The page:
news.cuna.org/articles/108610-aggravated-theft-money-laundering-among-charges-in-ncua-prohibition-orders

Aggravated theft, money laundering among charges in NCUA prohibition orders

December 1, 2015

ALEXANDRIA, Va. (12/1/15)--Credit union employees in six different states were the subjects of the National Credit Union Administration's November prohibition orders.

Charges resulting in the six being banned from any future work at a federally insured financial institution ranged from conspiracy to launder money to aggravated theft to grand theft and more.

The NCUA announced the following actions:

  • Lindsey Austin, also known as Lindsey Marie Burwell, a former employee of Texas Dow Employees CU, Lake Jackson, Texas, pleaded guilty to the charge of aggravated theft. Austin was sentenced to 22 years in prison;
     
  • James Timothy Charles, a former manager of Service Plus CU, Moline, Ill., pleaded guilty to the charge of conspiracy to launder money. Charles was sentenced to 30 months in prison, three years of supervised release and ordered to pay a $5,000 fine;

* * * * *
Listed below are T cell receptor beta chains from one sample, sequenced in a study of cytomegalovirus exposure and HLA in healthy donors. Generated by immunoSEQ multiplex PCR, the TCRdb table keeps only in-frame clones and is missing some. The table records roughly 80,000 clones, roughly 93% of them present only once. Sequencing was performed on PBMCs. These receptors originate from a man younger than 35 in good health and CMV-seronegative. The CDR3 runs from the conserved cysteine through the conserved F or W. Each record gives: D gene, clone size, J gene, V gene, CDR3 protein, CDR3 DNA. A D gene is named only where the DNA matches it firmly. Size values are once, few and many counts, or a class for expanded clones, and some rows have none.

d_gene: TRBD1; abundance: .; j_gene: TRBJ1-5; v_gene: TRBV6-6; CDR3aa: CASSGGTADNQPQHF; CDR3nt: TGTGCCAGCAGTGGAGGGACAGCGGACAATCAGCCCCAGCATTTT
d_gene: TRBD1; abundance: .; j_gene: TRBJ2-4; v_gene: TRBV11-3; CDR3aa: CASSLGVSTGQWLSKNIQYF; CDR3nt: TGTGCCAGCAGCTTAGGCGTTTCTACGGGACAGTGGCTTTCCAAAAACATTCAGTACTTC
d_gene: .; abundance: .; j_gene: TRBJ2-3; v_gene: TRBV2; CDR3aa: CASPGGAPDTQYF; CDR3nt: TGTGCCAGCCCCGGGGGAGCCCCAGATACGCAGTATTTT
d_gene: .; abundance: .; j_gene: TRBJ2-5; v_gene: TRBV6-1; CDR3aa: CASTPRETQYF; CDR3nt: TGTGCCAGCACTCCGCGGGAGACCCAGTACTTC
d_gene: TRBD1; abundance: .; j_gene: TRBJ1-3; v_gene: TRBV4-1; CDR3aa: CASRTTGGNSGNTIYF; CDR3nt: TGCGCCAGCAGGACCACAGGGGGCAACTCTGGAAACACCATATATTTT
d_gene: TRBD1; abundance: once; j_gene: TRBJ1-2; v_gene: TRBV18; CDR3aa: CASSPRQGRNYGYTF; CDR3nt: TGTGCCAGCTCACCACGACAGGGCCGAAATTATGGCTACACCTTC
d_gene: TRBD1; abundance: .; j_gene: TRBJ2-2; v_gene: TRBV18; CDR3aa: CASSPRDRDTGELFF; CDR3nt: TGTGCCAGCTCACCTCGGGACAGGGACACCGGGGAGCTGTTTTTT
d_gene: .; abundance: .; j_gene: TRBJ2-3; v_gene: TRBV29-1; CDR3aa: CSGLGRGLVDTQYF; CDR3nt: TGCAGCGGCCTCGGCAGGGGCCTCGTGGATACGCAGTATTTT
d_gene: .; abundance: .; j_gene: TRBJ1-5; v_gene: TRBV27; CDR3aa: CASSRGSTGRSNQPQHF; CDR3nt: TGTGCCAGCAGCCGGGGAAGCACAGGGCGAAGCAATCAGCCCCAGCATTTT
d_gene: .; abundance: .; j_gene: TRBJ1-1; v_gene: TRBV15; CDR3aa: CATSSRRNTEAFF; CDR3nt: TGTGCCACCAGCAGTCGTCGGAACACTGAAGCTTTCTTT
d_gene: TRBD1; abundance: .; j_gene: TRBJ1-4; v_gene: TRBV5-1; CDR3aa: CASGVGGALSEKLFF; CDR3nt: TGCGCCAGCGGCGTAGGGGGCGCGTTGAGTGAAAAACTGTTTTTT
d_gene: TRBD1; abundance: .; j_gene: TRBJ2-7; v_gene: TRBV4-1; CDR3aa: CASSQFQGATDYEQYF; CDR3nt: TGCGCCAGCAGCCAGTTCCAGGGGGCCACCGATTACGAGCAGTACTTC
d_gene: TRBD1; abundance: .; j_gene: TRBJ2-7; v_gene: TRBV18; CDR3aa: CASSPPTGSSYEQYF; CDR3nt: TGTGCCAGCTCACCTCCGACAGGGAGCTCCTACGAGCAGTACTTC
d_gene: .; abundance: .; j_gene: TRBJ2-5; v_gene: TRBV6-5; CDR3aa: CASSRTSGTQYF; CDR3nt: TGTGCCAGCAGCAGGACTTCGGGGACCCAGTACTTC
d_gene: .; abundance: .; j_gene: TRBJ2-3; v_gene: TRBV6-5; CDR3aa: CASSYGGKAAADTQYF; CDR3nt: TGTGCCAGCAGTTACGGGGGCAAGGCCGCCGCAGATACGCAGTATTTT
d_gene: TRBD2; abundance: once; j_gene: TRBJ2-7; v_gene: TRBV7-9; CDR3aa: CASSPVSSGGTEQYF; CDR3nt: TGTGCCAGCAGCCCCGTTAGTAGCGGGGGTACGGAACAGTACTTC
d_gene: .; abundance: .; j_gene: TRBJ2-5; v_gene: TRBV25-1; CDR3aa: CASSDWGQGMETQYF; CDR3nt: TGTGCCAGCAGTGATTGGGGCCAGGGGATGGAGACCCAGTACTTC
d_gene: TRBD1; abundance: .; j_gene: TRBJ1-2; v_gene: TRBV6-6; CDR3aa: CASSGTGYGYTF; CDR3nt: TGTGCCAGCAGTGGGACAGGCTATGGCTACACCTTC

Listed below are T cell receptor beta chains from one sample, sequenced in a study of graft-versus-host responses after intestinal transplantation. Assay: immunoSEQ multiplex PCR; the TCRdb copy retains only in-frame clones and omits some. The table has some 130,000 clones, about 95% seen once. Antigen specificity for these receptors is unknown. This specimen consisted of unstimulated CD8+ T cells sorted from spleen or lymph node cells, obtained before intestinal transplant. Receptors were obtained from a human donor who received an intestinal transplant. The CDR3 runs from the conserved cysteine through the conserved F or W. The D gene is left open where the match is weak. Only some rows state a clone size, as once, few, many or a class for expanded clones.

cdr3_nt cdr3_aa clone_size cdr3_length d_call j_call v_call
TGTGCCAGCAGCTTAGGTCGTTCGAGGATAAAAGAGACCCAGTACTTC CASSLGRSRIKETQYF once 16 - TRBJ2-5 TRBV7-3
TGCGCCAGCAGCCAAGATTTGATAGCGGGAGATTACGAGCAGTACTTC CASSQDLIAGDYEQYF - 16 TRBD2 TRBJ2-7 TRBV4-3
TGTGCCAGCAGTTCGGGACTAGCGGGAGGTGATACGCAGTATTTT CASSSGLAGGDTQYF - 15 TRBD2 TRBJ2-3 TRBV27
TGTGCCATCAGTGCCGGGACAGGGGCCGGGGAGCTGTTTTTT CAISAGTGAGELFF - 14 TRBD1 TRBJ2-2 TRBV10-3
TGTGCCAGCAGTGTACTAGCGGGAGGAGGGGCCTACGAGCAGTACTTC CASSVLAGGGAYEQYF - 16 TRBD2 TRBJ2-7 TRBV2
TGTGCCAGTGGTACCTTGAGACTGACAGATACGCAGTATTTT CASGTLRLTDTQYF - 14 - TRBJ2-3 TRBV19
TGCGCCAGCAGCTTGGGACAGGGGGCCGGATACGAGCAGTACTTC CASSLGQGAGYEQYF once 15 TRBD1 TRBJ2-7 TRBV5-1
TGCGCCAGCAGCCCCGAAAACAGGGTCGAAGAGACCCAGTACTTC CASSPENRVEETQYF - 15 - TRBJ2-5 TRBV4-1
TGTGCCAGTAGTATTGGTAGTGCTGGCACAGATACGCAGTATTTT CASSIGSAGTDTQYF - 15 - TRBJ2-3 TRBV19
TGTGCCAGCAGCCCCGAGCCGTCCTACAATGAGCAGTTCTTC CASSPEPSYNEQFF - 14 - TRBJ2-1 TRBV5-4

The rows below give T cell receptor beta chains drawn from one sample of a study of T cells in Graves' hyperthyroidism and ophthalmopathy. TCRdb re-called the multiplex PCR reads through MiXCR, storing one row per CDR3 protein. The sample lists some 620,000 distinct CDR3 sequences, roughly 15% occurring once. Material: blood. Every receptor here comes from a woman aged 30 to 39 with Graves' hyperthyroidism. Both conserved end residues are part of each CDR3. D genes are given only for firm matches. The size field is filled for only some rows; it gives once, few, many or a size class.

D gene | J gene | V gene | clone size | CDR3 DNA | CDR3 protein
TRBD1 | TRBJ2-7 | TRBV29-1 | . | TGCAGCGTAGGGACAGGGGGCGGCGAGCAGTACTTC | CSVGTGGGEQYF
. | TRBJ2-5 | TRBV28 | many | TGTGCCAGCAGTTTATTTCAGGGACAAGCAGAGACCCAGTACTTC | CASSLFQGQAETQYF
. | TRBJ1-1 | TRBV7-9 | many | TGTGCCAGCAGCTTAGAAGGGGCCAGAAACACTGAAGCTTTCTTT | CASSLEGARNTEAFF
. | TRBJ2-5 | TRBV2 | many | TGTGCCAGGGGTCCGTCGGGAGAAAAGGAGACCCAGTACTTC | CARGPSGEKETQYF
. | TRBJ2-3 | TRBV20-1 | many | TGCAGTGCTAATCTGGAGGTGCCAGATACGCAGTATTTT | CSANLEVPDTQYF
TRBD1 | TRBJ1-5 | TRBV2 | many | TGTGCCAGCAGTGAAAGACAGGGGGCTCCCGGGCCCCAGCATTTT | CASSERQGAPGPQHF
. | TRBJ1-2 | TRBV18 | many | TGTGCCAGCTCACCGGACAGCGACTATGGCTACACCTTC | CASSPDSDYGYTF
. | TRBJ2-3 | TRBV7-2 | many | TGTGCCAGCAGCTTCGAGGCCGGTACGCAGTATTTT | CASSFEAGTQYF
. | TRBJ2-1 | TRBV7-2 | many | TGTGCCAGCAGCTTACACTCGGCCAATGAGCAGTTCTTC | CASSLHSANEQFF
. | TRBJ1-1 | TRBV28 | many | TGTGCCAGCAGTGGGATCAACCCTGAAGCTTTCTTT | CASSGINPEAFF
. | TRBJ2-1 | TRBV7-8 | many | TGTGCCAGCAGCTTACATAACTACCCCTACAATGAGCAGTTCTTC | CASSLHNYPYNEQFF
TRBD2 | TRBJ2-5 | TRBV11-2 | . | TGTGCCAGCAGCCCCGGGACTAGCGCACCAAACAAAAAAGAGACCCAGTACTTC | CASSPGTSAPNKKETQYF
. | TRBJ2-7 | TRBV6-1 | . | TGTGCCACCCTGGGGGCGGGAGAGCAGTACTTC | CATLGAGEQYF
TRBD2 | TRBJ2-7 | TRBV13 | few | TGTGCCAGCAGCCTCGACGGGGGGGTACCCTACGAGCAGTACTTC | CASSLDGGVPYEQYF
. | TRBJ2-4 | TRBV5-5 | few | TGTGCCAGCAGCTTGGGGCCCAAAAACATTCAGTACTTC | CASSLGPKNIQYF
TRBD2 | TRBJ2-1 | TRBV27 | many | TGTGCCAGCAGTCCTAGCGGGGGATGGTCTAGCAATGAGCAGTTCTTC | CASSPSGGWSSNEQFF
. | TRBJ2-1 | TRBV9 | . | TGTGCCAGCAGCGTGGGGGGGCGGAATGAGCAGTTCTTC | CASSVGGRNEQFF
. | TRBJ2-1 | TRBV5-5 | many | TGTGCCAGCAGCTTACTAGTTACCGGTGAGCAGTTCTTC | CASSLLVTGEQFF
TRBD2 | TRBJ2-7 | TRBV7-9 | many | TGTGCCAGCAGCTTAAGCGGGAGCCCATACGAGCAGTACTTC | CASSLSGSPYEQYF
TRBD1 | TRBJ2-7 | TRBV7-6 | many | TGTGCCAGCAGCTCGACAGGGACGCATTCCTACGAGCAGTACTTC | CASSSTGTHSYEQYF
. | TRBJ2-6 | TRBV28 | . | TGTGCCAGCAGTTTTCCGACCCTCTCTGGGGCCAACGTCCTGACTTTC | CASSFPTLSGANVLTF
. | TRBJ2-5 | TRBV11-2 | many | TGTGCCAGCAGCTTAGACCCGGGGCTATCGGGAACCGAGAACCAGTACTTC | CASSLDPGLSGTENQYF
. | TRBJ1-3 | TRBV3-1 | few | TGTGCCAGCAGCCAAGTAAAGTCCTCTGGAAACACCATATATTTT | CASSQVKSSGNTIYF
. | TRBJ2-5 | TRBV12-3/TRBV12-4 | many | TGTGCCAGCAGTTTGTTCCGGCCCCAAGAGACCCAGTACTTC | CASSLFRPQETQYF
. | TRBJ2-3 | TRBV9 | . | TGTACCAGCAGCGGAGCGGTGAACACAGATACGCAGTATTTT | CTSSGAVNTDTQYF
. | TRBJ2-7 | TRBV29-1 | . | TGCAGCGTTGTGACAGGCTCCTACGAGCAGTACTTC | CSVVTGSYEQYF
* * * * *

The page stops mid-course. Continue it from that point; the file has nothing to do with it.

• Robert Emerick, the former CEO and institution-affiliated party of County Schools FCU, Ventura, Calif., consented to the issuance of a prohibition order to avoid the time and expense of administrative litigation;
     
  • Tiffany Noel May, a former employee of Priority One CU, Sunrise, Fla., pleaded no contest to the charge of grand theft. May was sentenced to 15 years of probation and ordered to pay restitution in the amount of $7,300;
     
  • Florance McKoy, a former institution-affiliated party of Shepherd’s FCU, Charlotte, N.C., consented to the issuance of a prohibition order to avoid the time and expense of administrative litigation. (Shepherd's was liquidated in 2014); and
     
  • Cassandra Miller, a former employee of Madison County FCU Union in Anderson, Ind., pleaded guilty to the charge of theft. Miller received a suspended sentence and was ordered to pay restitution in the amount of $1,770.

Credit unions may search prohibition and administrative orders by name, institution, city, state and year at http://go.usa.gov/gFP5. The webpage also provides links to the enforcement actions of other federal financial institution regulators.

NCUA enforcement orders are available for inspection at NCUA’s Office of General Counsel between 9 a.m. and 4 p.m. (ET) Monday through Friday. Copies may be ordered by mail from the NCUA at 1775 Duke St., Alexandria, VA 22314-3428.

Violation of a prohibition order is a felony offense punishable by imprisonment and a fine of up to $1 million.